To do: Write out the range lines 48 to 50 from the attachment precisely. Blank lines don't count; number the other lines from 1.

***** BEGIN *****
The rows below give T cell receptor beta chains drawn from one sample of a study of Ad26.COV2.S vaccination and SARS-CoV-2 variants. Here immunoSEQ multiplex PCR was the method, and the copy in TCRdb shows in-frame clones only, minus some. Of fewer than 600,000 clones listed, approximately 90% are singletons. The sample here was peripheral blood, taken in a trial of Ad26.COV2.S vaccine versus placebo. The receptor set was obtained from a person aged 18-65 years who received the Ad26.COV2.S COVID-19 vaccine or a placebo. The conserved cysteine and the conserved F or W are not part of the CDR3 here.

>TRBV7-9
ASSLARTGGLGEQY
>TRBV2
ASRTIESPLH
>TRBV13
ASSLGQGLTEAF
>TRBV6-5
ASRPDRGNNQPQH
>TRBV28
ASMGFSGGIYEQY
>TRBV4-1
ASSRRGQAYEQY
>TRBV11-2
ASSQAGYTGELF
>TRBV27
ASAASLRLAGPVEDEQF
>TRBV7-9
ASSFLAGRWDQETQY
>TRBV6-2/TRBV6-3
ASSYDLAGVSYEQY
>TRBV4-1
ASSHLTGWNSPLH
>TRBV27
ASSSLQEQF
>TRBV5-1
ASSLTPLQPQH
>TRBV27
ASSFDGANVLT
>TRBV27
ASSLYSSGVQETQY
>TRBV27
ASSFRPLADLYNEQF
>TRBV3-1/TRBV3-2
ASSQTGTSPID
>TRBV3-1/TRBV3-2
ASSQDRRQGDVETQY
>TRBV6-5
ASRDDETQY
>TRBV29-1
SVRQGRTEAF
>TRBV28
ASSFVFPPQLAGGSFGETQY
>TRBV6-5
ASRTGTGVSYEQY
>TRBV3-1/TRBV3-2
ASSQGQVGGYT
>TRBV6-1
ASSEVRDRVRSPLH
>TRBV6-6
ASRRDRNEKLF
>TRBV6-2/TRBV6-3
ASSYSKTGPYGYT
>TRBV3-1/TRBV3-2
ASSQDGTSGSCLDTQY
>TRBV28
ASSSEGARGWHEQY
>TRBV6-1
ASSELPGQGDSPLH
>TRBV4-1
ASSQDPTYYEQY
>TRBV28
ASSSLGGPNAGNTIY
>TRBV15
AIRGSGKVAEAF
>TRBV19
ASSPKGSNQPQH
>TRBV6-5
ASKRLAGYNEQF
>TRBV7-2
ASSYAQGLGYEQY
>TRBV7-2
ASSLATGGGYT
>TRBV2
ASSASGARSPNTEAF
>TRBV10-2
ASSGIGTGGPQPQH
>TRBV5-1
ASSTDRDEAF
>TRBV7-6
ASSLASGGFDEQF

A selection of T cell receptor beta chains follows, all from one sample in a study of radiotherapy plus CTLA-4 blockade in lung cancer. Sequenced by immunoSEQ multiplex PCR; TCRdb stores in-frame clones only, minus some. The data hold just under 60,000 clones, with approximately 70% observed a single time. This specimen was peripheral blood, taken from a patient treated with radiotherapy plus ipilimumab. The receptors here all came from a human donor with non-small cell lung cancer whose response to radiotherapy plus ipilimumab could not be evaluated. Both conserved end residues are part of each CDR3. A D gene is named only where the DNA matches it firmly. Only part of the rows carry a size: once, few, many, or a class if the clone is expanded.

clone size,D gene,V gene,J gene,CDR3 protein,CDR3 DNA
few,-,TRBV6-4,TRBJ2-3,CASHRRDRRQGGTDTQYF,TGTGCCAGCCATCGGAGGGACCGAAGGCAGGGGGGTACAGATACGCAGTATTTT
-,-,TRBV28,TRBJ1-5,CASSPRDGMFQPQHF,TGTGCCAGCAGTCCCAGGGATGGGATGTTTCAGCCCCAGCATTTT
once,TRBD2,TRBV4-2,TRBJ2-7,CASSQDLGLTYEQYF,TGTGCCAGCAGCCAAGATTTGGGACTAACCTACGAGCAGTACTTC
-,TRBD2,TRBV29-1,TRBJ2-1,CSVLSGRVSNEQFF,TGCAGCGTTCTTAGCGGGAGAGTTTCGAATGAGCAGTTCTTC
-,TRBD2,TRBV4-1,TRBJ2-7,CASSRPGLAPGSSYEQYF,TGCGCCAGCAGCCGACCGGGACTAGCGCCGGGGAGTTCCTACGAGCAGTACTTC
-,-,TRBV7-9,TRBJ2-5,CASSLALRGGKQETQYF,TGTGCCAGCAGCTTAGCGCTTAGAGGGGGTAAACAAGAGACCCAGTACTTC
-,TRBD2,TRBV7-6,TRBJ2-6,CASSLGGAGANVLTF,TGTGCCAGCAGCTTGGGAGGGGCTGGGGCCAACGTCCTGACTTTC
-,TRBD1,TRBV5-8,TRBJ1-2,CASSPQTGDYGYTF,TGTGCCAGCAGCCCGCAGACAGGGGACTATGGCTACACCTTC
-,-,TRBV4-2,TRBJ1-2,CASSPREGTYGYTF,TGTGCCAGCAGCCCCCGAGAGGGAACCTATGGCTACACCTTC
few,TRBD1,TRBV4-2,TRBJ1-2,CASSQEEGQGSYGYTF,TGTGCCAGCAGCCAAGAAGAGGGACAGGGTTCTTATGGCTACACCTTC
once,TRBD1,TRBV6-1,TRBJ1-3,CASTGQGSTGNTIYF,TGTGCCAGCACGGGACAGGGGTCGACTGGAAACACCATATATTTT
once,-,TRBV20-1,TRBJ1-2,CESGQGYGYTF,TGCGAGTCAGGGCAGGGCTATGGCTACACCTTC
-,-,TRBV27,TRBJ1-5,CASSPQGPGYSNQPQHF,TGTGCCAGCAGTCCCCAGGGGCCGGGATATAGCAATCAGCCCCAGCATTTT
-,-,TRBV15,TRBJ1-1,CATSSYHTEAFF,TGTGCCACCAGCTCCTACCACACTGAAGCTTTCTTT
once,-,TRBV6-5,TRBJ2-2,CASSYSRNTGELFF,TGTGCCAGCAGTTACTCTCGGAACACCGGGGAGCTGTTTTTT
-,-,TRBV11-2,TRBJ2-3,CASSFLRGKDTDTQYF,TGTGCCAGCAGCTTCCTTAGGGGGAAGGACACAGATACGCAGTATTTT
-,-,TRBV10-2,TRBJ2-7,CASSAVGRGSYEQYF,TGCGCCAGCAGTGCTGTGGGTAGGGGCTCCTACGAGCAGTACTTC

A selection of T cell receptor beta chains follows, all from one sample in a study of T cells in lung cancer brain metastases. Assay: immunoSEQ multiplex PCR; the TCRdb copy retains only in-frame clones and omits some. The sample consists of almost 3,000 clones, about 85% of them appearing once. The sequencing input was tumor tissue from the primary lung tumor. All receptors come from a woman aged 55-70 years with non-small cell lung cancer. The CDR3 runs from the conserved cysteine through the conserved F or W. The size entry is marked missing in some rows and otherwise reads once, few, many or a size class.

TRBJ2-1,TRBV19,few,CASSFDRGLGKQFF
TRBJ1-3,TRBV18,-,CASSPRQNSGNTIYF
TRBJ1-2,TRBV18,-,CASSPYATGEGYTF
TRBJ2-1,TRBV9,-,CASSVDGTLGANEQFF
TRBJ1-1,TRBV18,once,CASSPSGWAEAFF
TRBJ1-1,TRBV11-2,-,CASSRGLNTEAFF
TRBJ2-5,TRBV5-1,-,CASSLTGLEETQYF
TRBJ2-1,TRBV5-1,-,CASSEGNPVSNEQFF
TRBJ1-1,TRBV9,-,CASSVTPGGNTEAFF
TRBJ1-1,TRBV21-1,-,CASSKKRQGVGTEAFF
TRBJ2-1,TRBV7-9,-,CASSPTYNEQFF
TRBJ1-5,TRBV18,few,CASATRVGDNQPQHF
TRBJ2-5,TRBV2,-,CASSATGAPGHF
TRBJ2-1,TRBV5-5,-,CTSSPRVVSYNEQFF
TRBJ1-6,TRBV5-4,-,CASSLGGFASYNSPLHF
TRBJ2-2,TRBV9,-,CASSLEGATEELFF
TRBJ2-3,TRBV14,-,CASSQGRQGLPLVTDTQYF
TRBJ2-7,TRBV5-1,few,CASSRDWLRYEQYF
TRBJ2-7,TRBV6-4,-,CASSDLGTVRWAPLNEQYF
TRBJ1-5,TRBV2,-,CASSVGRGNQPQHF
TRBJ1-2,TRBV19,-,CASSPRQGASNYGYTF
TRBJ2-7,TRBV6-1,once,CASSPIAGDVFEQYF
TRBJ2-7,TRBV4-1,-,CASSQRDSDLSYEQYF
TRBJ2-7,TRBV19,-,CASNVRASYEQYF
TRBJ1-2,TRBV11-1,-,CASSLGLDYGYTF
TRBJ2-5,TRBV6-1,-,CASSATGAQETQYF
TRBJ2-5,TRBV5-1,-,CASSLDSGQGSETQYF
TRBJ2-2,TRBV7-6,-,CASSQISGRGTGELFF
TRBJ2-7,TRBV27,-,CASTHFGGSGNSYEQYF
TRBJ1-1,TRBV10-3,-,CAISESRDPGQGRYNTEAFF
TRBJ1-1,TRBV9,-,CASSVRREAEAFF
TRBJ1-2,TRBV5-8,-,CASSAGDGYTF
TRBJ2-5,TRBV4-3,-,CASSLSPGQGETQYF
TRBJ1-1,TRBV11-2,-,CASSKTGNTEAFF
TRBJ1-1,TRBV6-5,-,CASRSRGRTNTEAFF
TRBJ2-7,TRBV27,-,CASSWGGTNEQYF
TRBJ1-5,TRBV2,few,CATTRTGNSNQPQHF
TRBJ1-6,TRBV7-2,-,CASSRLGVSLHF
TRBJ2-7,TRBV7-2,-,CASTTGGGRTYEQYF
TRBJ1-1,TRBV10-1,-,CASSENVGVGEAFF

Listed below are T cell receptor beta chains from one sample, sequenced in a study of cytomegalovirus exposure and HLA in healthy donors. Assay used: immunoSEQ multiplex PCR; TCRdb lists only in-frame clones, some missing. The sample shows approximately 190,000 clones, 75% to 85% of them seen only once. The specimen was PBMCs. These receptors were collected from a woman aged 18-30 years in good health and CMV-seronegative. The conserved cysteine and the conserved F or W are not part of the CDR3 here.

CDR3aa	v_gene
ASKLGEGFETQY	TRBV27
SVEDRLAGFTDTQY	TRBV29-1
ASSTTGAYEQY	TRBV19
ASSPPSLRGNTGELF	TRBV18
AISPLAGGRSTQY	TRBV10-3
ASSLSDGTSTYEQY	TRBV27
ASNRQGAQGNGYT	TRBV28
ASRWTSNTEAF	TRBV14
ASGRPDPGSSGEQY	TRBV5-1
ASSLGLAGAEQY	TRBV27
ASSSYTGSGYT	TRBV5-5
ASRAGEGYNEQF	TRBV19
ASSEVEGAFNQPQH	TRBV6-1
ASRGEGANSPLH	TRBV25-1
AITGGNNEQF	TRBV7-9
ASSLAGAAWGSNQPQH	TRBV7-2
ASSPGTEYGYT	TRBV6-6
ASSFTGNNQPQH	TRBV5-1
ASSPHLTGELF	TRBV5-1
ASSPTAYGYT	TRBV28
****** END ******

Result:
>TRBV6-1
ASSEVRDRVRSPLH
>TRBV6-6